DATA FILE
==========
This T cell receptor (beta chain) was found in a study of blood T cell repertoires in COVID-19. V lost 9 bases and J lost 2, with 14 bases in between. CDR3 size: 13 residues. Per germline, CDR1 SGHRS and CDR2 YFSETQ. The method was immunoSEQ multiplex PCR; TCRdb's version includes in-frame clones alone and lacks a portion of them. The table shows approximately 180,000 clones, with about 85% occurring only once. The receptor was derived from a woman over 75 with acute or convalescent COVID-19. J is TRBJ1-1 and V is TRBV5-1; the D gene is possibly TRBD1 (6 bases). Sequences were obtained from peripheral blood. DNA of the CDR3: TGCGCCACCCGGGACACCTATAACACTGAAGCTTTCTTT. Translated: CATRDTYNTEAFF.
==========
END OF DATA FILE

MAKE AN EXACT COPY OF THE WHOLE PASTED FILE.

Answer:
This T cell receptor (beta chain) was found in a study of blood T cell repertoires in COVID-19. V lost 9 bases and J lost 2, with 14 bases in between. CDR3 size: 13 residues. Per germline, CDR1 SGHRS and CDR2 YFSETQ. The method was immunoSEQ multiplex PCR; TCRdb's version includes in-frame clones alone and lacks a portion of them. The table shows approximately 180,000 clones, with about 85% occurring only once. The receptor was derived from a woman over 75 with acute or convalescent COVID-19. J is TRBJ1-1 and V is TRBV5-1; the D gene is possibly TRBD1 (6 bases). Sequences were obtained from peripheral blood. DNA of the CDR3: TGCGCCACCCGGGACACCTATAACACTGAAGCTTTCTTT. Translated: CATRDTYNTEAFF.